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1.
Cancer Med ; 11(13): 2711-2726, 2022 07.
Article in English | MEDLINE | ID: covidwho-1919249

ABSTRACT

Recent evidence suggested that the mRNA vaccine has been effective for many tumors, but its progress in gliomas was slow. In this study, we screened potential tumor antigens and suitable populations for mRNA vaccine to develop mRNA vaccine for glioma. We integrated the normalized RNA sequencing expression data and somatic mutation data from TCGA-GBM, TCGA-LGG, and CGGA datasets. Putative antigens in glioma were identified by selecting highly mutated genes with intimate correlation with clinical survival and immune infiltration. An unsupervised partition around medoids algorithm was utilized to stably cluster the patients into five different immune subtypes. Among them, IS1/2 was cold tumor with low tumor mutation burden (TMB), immunogenic cell death (ICDs), and immune checkpoints (ICPs), and IS4/5 was hot tumor with high TMB, ICDs, and ICPs. Monocle3 package was used to evaluate the immune status similarity and evolution in glioma, which identified cluster IS2A/2B within IS2 subtype to be more suitable vaccination receivers. Weighted gene co-expression network analysis identified five hub immune genes as the biomarkers of patients' immune status in glioma. In conclusion, NAT1, FRRS1, GTF2H2C, BRCA2, GRAP, NR5A2, ABCB4, ZNF90, ERCC6L, and ZNF813 are potential antigens suitable for glioma mRNA vaccine. IS1/2A/2B are suitable for mRNA vaccination.


Subject(s)
Brain Neoplasms , Glioma , Antigens, Neoplasm/genetics , Biomarkers, Tumor/genetics , Biomarkers, Tumor/metabolism , Brain Neoplasms/pathology , Glioma/pathology , Humans , Prognosis , RNA, Messenger/genetics , Vaccines, Synthetic , mRNA Vaccines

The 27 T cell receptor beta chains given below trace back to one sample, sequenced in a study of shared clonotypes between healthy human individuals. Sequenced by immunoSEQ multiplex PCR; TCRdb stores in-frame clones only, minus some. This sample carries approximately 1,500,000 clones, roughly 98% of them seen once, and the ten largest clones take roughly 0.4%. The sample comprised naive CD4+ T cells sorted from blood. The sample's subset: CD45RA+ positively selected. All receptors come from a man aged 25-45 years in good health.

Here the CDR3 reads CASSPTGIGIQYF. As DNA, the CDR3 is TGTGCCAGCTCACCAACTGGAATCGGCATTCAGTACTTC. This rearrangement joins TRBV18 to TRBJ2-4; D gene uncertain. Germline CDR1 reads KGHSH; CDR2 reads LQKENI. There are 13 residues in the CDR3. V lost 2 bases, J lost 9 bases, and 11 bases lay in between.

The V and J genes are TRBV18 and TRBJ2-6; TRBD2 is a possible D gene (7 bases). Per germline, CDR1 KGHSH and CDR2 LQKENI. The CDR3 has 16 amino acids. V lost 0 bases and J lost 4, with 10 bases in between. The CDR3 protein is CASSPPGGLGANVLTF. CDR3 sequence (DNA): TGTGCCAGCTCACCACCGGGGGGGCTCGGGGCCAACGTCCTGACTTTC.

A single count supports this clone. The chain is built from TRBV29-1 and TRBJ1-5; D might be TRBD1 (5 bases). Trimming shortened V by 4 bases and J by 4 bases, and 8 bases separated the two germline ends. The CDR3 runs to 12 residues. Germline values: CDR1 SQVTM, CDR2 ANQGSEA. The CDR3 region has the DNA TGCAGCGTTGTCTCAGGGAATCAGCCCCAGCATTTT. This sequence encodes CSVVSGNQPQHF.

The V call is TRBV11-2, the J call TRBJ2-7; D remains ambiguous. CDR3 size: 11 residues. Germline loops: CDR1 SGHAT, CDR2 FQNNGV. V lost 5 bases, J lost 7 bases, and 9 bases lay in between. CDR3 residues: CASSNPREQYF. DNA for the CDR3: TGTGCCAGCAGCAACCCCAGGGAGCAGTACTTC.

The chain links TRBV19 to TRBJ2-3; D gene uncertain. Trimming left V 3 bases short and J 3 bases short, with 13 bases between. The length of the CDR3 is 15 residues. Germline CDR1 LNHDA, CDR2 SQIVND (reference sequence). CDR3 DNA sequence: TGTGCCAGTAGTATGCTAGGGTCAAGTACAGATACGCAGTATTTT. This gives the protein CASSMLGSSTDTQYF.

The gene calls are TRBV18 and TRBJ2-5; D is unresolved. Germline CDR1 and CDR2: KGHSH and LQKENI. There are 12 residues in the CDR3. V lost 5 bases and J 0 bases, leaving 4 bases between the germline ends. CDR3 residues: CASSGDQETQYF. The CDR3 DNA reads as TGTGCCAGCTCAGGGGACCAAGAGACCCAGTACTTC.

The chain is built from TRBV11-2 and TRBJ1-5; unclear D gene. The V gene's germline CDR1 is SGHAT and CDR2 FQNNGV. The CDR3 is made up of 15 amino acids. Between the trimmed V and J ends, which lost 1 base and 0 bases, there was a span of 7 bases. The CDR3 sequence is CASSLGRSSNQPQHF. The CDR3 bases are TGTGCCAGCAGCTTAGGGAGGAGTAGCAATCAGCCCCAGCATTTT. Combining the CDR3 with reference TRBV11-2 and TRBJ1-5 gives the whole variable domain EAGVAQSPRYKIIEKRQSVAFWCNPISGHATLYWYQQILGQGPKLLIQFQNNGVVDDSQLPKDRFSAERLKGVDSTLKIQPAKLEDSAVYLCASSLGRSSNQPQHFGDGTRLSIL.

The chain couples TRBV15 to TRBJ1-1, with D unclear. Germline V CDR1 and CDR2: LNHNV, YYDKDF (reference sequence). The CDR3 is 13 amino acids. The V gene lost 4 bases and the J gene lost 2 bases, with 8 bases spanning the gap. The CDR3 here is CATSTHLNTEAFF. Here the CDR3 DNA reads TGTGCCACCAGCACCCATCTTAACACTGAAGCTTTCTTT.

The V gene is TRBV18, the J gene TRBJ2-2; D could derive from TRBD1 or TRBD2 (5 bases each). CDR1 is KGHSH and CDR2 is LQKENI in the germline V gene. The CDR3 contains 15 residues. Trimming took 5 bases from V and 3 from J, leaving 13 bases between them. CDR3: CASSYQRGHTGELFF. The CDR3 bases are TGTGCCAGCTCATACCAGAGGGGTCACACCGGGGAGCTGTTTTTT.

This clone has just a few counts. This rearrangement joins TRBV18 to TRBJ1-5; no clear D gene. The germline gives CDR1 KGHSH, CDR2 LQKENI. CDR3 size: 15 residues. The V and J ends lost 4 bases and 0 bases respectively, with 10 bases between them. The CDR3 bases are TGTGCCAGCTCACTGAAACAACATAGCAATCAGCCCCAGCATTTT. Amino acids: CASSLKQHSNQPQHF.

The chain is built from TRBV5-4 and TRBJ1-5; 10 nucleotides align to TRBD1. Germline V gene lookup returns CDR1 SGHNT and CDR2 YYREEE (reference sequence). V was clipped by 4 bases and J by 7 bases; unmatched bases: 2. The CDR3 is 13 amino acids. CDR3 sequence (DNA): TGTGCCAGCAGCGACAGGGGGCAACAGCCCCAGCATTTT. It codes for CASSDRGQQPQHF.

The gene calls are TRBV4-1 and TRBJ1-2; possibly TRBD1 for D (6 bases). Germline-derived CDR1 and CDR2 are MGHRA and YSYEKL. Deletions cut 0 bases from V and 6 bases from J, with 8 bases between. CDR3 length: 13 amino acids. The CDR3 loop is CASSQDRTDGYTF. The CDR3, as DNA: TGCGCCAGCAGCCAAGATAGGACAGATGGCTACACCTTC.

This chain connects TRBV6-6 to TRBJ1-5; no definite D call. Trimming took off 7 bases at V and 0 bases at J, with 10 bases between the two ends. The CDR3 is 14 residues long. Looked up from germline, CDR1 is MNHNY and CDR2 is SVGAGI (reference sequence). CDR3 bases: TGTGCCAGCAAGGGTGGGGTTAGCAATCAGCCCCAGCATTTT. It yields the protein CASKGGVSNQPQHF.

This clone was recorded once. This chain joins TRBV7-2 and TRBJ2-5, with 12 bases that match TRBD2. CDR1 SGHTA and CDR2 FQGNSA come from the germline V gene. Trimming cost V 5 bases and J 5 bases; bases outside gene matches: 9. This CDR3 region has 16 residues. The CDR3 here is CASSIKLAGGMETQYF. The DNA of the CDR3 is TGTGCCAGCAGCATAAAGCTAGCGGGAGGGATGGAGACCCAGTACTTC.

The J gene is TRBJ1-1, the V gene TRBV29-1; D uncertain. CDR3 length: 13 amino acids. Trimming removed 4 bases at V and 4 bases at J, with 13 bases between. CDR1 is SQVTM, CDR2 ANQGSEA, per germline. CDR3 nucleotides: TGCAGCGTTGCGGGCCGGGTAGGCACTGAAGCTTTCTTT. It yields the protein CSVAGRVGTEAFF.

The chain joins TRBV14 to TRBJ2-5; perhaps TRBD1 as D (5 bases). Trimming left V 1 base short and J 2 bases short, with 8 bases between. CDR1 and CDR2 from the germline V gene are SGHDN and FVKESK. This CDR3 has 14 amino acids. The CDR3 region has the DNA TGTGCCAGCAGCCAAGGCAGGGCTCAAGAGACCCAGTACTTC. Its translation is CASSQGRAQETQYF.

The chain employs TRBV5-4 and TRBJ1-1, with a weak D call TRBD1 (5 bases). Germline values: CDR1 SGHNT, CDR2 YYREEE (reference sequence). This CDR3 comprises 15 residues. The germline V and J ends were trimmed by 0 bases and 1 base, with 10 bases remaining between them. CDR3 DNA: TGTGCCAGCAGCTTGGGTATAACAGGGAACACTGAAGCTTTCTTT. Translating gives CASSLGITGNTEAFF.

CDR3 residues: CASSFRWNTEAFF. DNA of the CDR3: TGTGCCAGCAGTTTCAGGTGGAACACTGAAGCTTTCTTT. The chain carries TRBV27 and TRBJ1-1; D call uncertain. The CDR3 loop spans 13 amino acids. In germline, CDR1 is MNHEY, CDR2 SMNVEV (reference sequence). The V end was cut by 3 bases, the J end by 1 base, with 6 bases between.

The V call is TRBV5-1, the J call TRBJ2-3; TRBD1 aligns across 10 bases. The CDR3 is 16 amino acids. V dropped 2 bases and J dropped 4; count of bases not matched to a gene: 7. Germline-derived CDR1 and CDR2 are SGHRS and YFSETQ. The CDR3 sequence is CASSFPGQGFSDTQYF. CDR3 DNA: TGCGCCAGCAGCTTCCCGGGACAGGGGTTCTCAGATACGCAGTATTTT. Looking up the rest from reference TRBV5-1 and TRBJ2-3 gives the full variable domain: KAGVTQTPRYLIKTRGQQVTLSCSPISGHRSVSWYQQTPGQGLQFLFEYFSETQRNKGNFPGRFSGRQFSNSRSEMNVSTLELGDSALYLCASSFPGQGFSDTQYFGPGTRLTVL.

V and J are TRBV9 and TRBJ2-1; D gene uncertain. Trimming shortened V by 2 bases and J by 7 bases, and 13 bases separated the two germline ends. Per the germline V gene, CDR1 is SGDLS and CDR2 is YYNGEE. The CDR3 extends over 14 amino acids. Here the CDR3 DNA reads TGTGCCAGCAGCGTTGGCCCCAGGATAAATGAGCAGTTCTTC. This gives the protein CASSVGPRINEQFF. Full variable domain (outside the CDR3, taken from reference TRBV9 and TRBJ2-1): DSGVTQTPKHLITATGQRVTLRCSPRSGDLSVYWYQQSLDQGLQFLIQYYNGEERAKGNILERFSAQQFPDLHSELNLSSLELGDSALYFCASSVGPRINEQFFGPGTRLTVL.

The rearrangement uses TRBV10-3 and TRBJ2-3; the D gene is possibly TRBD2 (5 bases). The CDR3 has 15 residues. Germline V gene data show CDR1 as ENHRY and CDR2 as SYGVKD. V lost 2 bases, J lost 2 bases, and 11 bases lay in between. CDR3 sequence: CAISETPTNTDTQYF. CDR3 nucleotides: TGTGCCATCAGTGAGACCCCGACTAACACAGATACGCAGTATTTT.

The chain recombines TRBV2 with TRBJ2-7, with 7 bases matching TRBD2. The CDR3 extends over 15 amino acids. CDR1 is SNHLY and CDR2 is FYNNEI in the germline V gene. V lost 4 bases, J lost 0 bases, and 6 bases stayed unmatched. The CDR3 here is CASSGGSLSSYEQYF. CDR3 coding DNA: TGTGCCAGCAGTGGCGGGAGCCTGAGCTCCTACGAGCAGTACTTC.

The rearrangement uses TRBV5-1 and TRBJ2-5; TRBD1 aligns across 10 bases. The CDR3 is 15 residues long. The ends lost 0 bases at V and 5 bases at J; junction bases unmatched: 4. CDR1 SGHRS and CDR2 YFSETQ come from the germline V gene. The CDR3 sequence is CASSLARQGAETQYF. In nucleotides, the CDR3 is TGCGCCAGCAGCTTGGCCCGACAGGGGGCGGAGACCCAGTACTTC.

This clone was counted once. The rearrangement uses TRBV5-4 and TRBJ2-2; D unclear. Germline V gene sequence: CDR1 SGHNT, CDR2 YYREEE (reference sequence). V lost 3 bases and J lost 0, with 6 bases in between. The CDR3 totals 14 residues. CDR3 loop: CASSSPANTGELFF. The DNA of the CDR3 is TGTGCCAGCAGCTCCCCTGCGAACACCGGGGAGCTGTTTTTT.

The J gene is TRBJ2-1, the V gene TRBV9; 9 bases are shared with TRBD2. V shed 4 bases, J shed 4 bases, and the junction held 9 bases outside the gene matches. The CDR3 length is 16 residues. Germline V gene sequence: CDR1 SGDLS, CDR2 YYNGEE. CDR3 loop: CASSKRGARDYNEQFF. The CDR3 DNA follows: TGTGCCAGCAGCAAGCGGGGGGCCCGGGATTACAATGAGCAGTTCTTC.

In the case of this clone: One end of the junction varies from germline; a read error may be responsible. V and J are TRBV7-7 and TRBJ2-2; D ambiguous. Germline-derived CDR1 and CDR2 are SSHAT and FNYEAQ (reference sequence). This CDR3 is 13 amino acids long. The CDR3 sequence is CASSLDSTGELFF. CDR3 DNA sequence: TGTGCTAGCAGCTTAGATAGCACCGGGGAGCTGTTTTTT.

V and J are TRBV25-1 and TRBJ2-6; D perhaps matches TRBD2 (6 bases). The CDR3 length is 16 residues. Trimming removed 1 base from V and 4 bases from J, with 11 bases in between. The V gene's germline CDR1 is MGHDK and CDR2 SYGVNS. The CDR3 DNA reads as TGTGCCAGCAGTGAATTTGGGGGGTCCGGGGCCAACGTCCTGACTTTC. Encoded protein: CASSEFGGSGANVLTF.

2.
Front Immunol ; 12: 679425, 2021.
Article in English | MEDLINE | ID: covidwho-1344264

ABSTRACT

Gliomas are the most common primary brain tumors in adults. Despite the fact that they are relatively rare, they cause significant morbidity and mortality. High-grade gliomas or glioblastomas are rapidly progressing tumors with a very poor prognosis. The presence of an intrinsic immune system in the central nervous system is now more accepted. During the last decade, there has been no major progress in glioma therapy. The lack of effective treatment for gliomas can be explained by the strategies that cancer cells use to escape the immune system. This being said, immunotherapy, which involves blockade of immune checkpoint inhibitors, has improved patients' survival in different cancer types. This novel cancer therapy appears to be one of the most promising approaches. In the present study, we will start with a review of the general concept of immune response within the brain and glioma microenvironment. Then, we will try to decipher the role of various immune checkpoint inhibitors within the glioma microenvironment. Finally, we will discuss some promising therapeutic pathways, including immune checkpoint blockade and the body's effective anti-glioma immune response.


Subject(s)
Brain Neoplasms/drug therapy , Brain Neoplasms/pathology , Glioma/drug therapy , Glioma/pathology , Immune Checkpoint Inhibitors/therapeutic use , Tumor Microenvironment/drug effects , Biomarkers, Tumor , Brain/drug effects , Brain/immunology , Brain/metabolism , Brain/pathology , Brain Neoplasms/etiology , Brain Neoplasms/mortality , Disease Susceptibility , Glioma/etiology , Glioma/mortality , Humans , Immune Checkpoint Inhibitors/administration & dosage , Immune Checkpoint Inhibitors/adverse effects , Immune Checkpoint Proteins/genetics , Immune Checkpoint Proteins/metabolism , Molecular Targeted Therapy , Prognosis , Treatment Outcome , Tumor Microenvironment/genetics , Tumor Microenvironment/immunology